When my dog suddenly went blind after a botched operation, she changed overnight from an active confident dog to a dog who was cautious about putting one paw forward. She was a very fit 9 year old, used to several long walks a day, and now we could barely walk 20 feet. To rebuild her confidence we drove back to a huge beach in Maine where we had spent the winter when she was age 3. Every day that winter, regardless of the weather, we walked the winding cliff path through beach ball sized boulders down to the sandy floor and explored every inch of that beach, finally settling on our favorite rock at the far end. I hoped our return journey to the beach would help her fear subside. Now that she was blind, we entered from the parking lot by the stream and ambled over to our favorite rock. I let her off leash knowing she couldn't bump into anything. No longer tethered to me, she stood still, walked a few steps and hit the cold water, backed out and stood still again. Then she pointed her nose in the air and began to walk at a normal pace. We zigzagged up and down, crossed the stream where she stopped to listen to its direction, entered the ocean again, and finally ended up near the cliff path. With no hesitation she navigated the boulder field and picked her way up the cliff path with zero missteps. At that moment she became a confident, brave blind dog. I never expected her to find that cliff path while blind, but she remembered it after all those years. Dogs are amazing.

Posted by: SundogsHawaii | September 8, 2015 3:23 PM    Report this comment

My labrador, Morgan, would travel with me for hunt test practice about a 2 hour drive through LA and then another 1/2hour. When we got to the turn-off (still about 30 mins. from our practice site) he would jump off the seat and search until he found a retrieving dummy, grab it, and bounce back on the seat. He would hold that dummy until we got to the site, happy as a clam. My friends, who would often accompany me to the site, often told me that the minute their dogs heard my van they would get all excited and run to the door waiting to go to one of their favorite places. If outside, they would run around trying to load themselves into the car. I would also take Morgan to a fenced field at a local high school for training and retrieving. When we would get anywhere near that field he never failed to get all excited whether we actually stopped or not.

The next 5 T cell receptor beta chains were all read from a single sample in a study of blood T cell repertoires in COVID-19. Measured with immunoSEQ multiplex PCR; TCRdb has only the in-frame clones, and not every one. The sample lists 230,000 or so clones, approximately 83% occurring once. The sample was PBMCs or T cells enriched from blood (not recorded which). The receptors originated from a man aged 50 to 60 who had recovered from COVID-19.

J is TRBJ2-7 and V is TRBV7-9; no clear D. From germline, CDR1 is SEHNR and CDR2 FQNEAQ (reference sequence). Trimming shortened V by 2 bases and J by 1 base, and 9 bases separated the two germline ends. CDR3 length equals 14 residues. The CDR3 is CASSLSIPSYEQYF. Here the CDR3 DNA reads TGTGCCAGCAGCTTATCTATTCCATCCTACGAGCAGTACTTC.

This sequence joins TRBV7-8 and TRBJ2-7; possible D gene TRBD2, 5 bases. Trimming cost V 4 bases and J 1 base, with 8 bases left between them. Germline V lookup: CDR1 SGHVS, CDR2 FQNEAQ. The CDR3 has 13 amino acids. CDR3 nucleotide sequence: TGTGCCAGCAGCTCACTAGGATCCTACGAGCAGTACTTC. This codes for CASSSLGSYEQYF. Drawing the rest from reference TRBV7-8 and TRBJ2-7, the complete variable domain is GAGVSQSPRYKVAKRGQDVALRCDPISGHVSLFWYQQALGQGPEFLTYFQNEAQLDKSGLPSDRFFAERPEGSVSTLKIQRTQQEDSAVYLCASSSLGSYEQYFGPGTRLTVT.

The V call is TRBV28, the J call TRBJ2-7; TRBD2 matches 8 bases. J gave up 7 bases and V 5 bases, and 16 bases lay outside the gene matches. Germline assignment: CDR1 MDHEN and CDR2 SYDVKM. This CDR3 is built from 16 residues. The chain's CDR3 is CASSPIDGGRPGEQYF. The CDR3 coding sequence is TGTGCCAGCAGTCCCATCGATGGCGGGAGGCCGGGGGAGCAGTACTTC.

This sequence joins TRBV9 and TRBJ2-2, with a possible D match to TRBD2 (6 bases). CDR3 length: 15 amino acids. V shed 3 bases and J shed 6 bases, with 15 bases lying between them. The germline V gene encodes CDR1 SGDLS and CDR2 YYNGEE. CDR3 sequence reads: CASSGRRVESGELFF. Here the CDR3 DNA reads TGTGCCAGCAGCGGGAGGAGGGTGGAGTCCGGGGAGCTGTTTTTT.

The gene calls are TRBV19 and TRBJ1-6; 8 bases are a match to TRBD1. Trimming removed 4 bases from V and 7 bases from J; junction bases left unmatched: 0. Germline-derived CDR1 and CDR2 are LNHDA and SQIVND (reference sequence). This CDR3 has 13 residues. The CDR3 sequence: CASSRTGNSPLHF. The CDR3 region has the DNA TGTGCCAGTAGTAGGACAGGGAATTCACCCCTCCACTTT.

Posted by: bblatka | September 8, 2015 3:18 PM    Report this comment

I have been able to put together a pretty detailed picture of my 13-year-old rescue dog's life before she was found as a stray, based on what she seems to remember and her reactions to those things. She has shown interest in a man with white hair, a man with a walker, a man on a scooter wheelchair, a man with a dreadful cough. She has shown fear of rain, anger at motorcycles, interest in chasing vehicles. It's fascinating to see all this, and heart-tugging to experience how much she loved her former "dad".

Posted by: EmmysMom | September 8, 2015 10:32 AM    Report this comment

Absolutely they remember. One of my greyhounds did not like snakes. I realized this one day when I mistook her stalking of a garter snake sitting on a concrete block next to our garage, for interest. She got as close as she dared and quicker than lightning grabbed that snake and thrashed it to death. All before my brain could register what was happening. Whenever we got anywhere near that area she would check that block for another snake. She absolutely remembered that incident for years and was ever vigilant from there on.

Posted by: YIKMDLF | September 8, 2015 10:24 AM    Report this comment

Thank you all so much for these stories! I really enjoyed reading them all! -- Nancy Kerns, WDJ Editor

Posted by: Nancy Kerns | September 8, 2014 12:10 PM    Report this comment